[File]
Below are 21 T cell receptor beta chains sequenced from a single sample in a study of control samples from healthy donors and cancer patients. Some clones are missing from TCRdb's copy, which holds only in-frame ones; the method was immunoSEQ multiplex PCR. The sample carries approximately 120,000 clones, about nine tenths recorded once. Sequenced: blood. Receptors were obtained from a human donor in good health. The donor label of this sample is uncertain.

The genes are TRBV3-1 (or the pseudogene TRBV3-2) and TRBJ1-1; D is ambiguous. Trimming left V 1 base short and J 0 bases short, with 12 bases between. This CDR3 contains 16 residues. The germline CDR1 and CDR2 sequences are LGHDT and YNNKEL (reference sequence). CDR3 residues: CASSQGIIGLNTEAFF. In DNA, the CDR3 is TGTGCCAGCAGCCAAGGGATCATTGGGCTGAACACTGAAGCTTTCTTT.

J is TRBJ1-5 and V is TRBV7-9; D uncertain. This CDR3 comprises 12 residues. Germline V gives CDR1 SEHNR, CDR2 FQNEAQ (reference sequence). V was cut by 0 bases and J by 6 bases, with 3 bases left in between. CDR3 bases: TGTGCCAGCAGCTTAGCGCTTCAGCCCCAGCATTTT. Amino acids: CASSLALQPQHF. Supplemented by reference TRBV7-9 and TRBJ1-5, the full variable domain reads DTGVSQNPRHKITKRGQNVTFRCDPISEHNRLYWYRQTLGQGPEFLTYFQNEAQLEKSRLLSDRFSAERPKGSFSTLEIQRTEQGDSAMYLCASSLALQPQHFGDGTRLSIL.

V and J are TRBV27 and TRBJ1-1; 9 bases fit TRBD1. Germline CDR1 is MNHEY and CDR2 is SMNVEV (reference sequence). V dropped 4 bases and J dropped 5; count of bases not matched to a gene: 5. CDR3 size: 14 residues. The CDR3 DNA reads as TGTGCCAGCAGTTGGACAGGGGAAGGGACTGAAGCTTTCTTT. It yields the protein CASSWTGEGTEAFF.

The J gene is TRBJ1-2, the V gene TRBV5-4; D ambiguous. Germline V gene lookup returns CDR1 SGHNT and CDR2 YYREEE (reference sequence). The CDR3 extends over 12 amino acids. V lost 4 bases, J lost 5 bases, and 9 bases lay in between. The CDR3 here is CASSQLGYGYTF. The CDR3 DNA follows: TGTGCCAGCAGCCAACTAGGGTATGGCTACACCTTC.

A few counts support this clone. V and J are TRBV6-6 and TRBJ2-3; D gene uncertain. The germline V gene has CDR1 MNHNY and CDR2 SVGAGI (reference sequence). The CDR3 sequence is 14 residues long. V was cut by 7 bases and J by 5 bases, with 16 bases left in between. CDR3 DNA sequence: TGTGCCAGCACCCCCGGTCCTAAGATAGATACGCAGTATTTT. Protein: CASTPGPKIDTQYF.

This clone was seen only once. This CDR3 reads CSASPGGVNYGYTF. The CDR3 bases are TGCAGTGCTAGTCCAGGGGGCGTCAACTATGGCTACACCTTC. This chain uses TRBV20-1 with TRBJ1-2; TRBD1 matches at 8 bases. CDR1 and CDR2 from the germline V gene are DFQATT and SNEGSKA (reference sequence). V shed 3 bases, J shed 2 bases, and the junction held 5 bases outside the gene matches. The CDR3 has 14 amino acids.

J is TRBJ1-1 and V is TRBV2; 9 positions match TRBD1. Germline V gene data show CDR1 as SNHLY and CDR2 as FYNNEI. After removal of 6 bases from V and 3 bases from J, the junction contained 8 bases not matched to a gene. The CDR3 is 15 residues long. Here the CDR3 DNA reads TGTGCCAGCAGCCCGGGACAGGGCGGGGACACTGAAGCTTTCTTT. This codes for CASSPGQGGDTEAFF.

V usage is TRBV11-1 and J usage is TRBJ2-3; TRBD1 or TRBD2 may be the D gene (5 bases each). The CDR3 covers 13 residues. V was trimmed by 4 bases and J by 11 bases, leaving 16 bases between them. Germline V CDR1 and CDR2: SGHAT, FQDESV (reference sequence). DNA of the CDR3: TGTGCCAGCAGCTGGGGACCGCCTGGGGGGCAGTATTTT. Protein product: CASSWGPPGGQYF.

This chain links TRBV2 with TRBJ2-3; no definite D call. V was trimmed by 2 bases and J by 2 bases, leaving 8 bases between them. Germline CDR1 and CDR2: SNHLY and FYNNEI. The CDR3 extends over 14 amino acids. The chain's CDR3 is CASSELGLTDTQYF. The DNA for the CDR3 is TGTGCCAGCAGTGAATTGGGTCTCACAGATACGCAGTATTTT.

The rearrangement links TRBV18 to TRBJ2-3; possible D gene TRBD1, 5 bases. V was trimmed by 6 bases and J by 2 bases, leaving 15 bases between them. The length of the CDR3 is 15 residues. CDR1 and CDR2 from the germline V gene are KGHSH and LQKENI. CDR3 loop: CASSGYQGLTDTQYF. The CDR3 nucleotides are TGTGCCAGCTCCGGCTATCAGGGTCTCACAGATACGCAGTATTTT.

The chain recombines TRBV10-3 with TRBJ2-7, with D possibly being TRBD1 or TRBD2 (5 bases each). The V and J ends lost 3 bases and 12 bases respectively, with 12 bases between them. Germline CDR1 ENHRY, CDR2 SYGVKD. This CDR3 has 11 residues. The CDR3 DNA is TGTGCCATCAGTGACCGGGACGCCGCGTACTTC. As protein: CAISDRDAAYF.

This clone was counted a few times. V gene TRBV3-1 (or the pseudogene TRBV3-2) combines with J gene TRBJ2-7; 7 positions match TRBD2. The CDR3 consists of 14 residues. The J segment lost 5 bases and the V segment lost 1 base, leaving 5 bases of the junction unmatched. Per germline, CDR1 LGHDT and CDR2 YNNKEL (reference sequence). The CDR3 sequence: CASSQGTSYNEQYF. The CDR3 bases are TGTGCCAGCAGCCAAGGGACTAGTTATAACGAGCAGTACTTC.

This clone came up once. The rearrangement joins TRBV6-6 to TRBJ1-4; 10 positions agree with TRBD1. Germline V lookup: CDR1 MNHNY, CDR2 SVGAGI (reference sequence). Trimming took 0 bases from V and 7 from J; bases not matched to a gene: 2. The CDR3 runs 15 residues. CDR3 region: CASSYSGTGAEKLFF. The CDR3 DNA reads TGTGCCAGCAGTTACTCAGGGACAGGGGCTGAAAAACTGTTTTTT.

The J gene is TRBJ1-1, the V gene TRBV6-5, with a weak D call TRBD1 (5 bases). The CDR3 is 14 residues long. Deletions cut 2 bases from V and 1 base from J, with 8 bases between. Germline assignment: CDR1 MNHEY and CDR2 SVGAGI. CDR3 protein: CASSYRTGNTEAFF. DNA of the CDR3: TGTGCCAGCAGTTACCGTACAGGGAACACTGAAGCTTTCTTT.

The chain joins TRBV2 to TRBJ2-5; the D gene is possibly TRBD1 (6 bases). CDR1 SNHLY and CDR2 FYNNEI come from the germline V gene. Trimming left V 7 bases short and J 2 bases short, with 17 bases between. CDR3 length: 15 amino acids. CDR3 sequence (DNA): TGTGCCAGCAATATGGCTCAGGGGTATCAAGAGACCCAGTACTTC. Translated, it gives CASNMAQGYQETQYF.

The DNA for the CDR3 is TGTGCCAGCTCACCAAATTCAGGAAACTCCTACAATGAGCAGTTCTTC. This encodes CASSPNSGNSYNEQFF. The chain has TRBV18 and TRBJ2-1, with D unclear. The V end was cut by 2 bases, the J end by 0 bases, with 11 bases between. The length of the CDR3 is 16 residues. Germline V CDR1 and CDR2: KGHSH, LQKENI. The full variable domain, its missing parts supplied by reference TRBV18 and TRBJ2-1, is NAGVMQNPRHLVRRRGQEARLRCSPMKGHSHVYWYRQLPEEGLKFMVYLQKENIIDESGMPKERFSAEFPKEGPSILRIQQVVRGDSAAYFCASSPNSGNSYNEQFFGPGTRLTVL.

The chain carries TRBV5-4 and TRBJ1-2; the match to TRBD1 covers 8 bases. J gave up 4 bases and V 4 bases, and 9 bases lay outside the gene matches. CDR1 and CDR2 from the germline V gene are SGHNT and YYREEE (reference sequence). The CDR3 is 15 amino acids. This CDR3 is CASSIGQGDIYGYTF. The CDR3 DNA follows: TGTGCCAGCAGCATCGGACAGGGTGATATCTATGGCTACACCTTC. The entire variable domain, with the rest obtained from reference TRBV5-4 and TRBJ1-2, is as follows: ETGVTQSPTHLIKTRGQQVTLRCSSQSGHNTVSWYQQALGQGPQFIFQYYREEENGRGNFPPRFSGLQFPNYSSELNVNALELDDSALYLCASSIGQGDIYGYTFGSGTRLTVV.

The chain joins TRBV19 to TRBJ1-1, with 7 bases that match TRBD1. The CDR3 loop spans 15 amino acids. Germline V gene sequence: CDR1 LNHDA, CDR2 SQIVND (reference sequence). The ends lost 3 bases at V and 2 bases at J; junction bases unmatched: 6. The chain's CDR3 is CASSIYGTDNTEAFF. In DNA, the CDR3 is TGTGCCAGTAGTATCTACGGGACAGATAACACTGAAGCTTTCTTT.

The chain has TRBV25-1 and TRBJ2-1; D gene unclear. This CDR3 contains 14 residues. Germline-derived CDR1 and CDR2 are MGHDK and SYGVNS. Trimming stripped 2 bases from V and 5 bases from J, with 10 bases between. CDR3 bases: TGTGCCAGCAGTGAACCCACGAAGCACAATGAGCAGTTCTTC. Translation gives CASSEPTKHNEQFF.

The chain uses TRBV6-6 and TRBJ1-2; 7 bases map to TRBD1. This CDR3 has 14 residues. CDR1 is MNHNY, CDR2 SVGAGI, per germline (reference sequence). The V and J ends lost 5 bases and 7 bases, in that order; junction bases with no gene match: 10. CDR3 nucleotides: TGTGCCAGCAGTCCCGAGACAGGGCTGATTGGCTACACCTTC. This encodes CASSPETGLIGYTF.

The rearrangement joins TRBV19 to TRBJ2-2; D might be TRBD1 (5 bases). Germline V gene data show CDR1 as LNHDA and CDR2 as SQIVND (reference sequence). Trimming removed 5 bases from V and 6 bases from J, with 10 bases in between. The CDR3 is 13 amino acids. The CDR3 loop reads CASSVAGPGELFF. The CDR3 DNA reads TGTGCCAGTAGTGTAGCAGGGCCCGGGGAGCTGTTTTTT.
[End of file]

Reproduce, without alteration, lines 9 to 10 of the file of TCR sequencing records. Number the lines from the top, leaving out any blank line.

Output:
V usage is TRBV11-1 and J usage is TRBJ2-3; TRBD1 or TRBD2 may be the D gene (5 bases each). The CDR3 covers 13 residues. V was trimmed by 4 bases and J by 11 bases, leaving 16 bases between them. Germline V CDR1 and CDR2: SGHAT, FQDESV (reference sequence). DNA of the CDR3: TGTGCCAGCAGCTGGGGACCGCCTGGGGGGCAGTATTTT. Protein product: CASSWGPPGGQYF.

This chain links TRBV2 with TRBJ2-3; no definite D call. V was trimmed by 2 bases and J by 2 bases, leaving 8 bases between them. Germline CDR1 and CDR2: SNHLY and FYNNEI. The CDR3 extends over 14 amino acids. The chain's CDR3 is CASSELGLTDTQYF. The DNA for the CDR3 is TGTGCCAGCAGTGAATTGGGTCTCACAGATACGCAGTATTTT.